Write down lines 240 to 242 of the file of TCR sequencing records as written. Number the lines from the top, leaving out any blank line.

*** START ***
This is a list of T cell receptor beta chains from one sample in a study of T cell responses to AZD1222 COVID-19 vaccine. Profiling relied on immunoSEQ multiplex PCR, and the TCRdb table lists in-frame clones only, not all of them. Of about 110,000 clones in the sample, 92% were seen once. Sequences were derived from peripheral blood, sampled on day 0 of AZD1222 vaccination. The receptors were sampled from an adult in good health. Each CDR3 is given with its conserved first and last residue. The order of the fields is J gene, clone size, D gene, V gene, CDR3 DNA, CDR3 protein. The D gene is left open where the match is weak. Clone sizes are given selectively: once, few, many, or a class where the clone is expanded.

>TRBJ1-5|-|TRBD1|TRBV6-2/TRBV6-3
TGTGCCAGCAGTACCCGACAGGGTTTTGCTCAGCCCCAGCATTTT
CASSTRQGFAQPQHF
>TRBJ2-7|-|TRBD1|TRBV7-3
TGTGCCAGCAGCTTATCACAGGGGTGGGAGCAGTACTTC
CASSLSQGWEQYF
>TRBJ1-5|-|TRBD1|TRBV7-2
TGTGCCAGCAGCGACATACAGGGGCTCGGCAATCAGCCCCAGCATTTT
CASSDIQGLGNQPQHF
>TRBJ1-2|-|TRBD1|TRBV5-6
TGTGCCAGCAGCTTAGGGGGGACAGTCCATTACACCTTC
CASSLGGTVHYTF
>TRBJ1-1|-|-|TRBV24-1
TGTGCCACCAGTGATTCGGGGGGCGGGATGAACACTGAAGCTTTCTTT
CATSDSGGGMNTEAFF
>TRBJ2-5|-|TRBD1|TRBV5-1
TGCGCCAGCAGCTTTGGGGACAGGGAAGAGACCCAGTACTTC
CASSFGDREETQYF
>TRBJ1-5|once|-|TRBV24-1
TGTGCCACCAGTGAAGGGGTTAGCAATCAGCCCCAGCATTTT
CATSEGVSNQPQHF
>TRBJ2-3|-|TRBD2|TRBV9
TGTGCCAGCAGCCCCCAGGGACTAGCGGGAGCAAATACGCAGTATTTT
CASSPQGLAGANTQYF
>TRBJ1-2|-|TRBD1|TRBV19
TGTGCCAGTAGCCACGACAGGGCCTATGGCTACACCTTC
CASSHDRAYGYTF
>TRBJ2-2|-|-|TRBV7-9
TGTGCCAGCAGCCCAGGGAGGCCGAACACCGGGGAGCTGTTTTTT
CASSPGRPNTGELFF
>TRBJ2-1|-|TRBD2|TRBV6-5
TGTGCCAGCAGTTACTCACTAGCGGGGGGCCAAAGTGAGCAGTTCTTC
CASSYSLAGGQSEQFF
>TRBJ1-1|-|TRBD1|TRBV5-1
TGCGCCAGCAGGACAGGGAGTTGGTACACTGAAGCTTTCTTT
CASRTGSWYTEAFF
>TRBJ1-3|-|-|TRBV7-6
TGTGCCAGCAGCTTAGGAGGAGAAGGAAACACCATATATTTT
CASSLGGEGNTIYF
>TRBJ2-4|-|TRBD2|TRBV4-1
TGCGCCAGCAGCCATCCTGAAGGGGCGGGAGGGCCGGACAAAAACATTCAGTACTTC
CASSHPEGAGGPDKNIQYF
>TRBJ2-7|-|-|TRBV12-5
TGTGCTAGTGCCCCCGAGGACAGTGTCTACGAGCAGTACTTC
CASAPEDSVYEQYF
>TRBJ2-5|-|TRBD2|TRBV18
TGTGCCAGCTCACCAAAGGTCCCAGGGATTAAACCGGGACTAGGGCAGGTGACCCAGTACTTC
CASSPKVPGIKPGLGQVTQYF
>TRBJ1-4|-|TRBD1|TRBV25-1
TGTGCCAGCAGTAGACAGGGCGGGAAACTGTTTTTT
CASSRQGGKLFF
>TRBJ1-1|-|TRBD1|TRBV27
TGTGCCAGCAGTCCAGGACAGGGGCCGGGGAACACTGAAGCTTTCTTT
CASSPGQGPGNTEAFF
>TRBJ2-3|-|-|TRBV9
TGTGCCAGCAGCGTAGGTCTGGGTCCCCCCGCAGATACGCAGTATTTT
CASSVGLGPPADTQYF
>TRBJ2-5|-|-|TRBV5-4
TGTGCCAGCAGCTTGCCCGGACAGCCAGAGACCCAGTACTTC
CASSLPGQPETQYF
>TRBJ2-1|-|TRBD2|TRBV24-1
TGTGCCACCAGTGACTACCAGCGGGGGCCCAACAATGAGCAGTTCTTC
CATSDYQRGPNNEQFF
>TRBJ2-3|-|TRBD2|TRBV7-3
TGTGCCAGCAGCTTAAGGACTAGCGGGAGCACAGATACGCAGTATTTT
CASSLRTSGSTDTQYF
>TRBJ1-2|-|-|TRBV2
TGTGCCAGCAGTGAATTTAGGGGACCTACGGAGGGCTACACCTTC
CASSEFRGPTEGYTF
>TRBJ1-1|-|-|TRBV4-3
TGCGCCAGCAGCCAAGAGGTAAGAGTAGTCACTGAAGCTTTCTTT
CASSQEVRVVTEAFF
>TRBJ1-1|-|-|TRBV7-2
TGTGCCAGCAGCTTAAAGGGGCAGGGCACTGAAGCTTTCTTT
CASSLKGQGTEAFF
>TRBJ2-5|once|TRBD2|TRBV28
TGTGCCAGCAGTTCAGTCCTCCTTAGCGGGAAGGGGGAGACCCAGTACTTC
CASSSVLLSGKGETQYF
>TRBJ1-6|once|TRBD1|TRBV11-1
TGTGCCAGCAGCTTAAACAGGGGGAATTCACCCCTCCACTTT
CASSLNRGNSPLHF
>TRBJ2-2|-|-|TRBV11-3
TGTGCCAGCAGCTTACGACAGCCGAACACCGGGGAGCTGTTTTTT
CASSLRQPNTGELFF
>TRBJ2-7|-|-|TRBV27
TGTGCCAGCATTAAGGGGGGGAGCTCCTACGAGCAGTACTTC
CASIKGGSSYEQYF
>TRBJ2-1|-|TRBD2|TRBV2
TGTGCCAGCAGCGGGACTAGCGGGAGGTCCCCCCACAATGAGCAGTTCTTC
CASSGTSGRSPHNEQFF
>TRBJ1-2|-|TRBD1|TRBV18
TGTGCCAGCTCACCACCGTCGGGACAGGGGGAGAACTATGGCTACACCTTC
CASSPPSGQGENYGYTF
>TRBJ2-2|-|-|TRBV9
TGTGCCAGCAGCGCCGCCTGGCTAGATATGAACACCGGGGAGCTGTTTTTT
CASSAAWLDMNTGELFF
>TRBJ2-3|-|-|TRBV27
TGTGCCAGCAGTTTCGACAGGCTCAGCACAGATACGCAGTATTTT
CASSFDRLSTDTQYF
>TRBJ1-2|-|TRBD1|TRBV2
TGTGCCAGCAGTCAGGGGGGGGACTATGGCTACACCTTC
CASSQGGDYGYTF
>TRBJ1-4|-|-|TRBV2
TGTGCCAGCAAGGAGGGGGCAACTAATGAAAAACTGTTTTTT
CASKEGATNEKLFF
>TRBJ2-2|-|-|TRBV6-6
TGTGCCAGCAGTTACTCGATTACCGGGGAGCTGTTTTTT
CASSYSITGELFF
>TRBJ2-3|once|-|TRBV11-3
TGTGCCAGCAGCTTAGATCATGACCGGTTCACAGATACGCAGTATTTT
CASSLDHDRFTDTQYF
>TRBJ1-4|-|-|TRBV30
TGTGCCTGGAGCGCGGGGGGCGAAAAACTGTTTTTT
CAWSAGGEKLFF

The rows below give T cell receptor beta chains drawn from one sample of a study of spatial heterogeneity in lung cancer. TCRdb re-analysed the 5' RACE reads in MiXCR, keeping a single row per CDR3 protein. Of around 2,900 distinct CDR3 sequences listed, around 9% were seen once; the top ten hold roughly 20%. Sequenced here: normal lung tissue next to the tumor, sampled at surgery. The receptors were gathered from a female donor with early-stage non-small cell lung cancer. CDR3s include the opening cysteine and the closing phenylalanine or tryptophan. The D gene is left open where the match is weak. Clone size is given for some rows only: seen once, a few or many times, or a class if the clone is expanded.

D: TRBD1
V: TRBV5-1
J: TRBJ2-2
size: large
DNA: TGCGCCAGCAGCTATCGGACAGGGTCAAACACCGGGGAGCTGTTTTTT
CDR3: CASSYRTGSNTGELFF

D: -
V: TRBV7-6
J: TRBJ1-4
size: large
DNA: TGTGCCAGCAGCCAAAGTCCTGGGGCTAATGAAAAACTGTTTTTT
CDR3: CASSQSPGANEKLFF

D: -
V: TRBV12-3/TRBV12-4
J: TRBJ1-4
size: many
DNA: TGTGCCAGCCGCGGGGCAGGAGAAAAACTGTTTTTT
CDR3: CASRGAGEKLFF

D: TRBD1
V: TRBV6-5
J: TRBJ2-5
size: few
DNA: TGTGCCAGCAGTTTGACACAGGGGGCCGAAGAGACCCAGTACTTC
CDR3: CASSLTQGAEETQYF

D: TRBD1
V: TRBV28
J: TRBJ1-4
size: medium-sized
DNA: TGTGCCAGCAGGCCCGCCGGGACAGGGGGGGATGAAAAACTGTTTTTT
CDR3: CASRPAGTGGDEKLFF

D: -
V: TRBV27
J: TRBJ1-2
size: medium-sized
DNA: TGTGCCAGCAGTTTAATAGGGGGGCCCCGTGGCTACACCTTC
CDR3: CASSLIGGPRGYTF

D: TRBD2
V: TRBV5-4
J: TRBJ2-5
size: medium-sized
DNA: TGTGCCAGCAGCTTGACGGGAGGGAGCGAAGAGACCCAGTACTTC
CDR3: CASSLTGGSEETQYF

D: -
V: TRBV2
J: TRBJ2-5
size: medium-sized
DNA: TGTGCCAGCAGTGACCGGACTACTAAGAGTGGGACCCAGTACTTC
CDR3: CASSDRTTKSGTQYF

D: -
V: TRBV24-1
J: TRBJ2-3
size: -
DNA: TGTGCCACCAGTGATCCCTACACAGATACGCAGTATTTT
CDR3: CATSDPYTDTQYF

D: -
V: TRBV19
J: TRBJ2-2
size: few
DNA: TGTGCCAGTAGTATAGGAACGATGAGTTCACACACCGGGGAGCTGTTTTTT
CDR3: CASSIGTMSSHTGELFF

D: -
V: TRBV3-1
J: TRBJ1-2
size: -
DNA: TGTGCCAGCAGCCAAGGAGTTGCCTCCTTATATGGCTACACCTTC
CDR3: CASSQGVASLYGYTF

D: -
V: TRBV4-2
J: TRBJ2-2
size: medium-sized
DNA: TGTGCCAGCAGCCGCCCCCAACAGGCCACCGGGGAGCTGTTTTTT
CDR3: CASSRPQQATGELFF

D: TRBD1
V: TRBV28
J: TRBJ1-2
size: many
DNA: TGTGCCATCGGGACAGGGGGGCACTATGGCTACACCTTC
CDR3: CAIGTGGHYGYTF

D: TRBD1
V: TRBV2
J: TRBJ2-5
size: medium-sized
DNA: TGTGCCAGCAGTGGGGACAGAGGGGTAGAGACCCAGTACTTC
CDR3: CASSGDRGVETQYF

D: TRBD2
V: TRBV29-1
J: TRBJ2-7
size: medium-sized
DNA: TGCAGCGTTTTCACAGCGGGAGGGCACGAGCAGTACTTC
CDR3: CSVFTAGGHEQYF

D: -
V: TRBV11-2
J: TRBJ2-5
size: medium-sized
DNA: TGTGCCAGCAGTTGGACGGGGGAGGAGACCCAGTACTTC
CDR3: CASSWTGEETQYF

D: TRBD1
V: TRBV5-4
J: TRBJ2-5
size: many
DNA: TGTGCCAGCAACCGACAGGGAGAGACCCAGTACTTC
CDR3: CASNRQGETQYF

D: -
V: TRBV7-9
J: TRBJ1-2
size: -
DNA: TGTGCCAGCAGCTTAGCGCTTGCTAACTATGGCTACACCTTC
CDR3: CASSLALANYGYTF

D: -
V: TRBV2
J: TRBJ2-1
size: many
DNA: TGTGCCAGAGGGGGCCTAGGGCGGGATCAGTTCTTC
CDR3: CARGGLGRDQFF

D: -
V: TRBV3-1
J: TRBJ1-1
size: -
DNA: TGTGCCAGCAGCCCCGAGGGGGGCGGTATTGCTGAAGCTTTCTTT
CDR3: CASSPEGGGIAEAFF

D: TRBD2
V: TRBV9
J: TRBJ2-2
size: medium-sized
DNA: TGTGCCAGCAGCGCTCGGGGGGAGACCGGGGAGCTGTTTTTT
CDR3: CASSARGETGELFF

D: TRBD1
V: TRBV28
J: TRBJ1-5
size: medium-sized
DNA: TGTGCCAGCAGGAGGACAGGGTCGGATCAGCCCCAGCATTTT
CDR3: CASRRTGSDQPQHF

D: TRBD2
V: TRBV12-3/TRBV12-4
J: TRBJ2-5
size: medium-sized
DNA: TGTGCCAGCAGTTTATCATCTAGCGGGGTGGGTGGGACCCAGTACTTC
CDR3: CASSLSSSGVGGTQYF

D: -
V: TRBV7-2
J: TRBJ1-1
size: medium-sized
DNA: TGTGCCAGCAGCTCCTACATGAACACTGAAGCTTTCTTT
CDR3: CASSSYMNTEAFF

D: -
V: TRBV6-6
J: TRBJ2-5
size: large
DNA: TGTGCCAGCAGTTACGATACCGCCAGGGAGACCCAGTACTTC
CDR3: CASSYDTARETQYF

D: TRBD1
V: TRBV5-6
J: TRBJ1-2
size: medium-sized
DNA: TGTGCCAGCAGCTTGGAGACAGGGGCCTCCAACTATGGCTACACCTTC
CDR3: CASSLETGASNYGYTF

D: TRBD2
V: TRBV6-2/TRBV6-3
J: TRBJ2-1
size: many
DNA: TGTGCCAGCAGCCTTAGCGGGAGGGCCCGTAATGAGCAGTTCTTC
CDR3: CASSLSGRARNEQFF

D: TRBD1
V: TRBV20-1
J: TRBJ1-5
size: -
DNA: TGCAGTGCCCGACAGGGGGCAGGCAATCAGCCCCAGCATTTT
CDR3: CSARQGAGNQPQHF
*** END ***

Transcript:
size: medium-sized
DNA: TGTGCCAGCAGCGCTCGGGGGGAGACCGGGGAGCTGTTTTTT
CDR3: CASSARGETGELFF